Anti-racism protests take place across France and the UK

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Anti-racism protests are to be staged across the UK and France on Saturday with authorities urging people to respect social distancing rules.

Four separate protests have been allowed to take place in Paris on Saturday, two of which to denounce racism and police violence.

One of them is to pay tribute to Lamine Dieng, a 25-year-old Franco-Senegalese who died in a police van after being arrested in 2007.

Protesters marched through Paris with signs reading “Laissez nous respirer” (“Let us breathe”) in reference to George Floyd, an African American who died on May 25 in Minneapolis after a police officer kneed on his neck for nearly nine minutes.

Last week, it emerged that the French government agreed to pay €145,000 to Dieng’s relatives, after 13 years of legal wrangling.

Three other planned protests have however been banned, including an anti-racism demonstration near the US Embassy by the Black African Defense League, and another protest linked to recent violence involving Chechens in the French city of Dijon.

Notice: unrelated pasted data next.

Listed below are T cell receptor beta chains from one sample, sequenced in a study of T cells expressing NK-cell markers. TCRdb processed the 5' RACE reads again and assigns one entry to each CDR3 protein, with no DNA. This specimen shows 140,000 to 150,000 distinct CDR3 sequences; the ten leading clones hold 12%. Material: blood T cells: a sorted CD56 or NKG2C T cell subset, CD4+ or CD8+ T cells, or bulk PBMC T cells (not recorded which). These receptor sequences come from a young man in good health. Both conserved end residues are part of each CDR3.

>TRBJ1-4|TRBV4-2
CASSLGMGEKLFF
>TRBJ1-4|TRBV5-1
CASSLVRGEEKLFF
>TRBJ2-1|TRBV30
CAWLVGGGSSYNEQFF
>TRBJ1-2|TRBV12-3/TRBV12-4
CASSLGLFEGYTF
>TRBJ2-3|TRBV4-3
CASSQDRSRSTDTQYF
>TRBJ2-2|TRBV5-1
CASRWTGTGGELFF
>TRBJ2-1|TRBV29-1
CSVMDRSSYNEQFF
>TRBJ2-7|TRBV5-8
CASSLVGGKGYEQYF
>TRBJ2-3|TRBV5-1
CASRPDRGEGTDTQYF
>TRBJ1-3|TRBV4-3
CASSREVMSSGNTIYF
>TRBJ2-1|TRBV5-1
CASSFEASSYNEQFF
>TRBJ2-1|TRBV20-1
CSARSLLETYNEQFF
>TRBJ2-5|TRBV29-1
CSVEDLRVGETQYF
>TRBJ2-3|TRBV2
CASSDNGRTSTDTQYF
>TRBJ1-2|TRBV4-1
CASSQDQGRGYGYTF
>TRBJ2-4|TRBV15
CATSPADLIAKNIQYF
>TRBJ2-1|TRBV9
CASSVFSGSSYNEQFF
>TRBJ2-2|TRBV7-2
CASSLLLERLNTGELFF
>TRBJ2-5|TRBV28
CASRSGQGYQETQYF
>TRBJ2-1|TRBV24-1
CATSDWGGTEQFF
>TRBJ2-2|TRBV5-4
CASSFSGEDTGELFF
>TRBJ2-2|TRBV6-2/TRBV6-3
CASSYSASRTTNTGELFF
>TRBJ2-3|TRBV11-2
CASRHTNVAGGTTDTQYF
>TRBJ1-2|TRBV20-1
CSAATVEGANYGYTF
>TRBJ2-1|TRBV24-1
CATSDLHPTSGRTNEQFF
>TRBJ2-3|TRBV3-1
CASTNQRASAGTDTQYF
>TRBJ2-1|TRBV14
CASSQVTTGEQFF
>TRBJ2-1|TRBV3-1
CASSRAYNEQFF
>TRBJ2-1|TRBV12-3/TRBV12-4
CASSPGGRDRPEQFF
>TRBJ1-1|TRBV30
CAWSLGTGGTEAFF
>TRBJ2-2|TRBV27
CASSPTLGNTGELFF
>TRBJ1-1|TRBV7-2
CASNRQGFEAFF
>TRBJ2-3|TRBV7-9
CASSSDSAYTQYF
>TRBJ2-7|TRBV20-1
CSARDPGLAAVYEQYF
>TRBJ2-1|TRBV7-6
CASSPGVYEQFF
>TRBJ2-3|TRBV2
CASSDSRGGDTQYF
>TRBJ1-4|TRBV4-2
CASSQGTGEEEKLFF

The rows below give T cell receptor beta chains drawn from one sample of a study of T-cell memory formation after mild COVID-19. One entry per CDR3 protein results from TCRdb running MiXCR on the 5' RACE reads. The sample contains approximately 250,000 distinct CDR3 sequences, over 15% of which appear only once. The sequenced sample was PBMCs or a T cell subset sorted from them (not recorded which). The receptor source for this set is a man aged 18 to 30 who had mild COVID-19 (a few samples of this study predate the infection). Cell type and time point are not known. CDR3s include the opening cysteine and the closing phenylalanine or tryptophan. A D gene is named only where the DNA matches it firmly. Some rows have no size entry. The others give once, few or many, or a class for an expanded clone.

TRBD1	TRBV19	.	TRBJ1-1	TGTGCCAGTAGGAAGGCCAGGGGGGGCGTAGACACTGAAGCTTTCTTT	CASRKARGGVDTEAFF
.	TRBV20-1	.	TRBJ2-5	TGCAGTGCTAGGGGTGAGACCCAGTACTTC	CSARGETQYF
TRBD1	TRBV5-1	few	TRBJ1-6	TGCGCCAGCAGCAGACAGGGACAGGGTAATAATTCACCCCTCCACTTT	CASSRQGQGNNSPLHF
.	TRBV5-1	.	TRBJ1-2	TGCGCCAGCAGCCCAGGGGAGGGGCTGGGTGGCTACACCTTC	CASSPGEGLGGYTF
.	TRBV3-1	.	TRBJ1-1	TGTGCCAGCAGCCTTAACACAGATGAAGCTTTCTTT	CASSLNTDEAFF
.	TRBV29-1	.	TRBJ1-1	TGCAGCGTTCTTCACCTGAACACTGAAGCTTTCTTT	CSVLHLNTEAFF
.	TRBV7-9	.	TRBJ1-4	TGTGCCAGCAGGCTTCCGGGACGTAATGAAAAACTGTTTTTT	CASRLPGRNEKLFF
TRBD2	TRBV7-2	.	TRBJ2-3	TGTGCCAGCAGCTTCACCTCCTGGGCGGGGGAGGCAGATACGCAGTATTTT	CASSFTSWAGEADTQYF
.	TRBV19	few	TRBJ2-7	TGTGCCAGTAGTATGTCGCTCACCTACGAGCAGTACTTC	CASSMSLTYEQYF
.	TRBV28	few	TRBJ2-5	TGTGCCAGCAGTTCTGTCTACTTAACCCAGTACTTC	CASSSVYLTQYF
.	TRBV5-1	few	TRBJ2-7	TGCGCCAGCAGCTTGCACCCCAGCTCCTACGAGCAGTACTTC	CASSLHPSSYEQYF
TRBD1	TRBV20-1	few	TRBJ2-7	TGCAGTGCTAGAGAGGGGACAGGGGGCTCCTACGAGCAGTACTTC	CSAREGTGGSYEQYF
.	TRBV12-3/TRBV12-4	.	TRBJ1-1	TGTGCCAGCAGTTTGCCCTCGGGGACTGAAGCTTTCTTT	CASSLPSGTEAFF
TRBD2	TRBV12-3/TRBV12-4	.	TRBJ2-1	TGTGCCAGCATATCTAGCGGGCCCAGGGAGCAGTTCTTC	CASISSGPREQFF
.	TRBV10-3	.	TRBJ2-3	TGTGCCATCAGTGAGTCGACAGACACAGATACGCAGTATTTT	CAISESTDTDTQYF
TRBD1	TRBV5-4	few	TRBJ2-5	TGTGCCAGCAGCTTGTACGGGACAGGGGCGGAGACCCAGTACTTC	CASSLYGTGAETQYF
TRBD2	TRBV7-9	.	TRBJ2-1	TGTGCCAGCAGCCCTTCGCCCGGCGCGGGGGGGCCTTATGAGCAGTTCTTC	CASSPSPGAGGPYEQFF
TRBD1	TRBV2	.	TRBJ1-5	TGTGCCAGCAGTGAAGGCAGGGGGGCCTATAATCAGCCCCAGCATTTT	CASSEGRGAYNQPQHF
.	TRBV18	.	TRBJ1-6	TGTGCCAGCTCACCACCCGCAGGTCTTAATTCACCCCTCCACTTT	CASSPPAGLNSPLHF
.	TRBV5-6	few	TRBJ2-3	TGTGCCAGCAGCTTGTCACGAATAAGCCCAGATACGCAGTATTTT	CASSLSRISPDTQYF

The Prefecture de Police said that the risk of violence from these there protests was too high.

France’s highest court, the Conseil d’Etat, sided with human rights groups and unions last week and ruled that authorities could not ban demonstrations.

The government, which started to lift lockdown restrictions imposed to curb the spread of the COVID-19 pandemic on May 11, is still prohibiting public gatherings of more than 10 people.

Several anti-racism protests are also scheduled across the UK.

On Saturday morning, some 1,500 people gathered in Glasgow, Scotland, for a socially-distant protest in support of the Black Lives Matter movement.

Another protest will take place in London in the afternoon. It comes after anti-racism campaigners called off planned demonstrations last weekend to avoid clashing with far-right activists who were staging a counter-protest.

The Metropolitan Police is calling on people to “comply with regulations of not gatherings in groups larger than six people” due to the health crisis.

“We value democracy and the right for people to have a voice, but would ask people to do so in another way, and not come to London to demonstrate,” it added on Twitter.

It also warned that “officers will be making arrests if there is violence”.

“Whilst the majority of people who have attended demonstrations over the past few weeks were not violent, there have been a small minority intent on violence against our officers and others, and this is completely unacceptable and we are working hard to bring offenders to justice,” it said.

London police have carried out almost 230 arrests during protests over the past month with more than half relating to the June 13 protest when far-right activists clashed with police.

So far, twenty-four people have been charged for violent disorder, assault, criminal damage, possession of Class A or Class B drugs and offences under the Health Protection Regulations among other charges.

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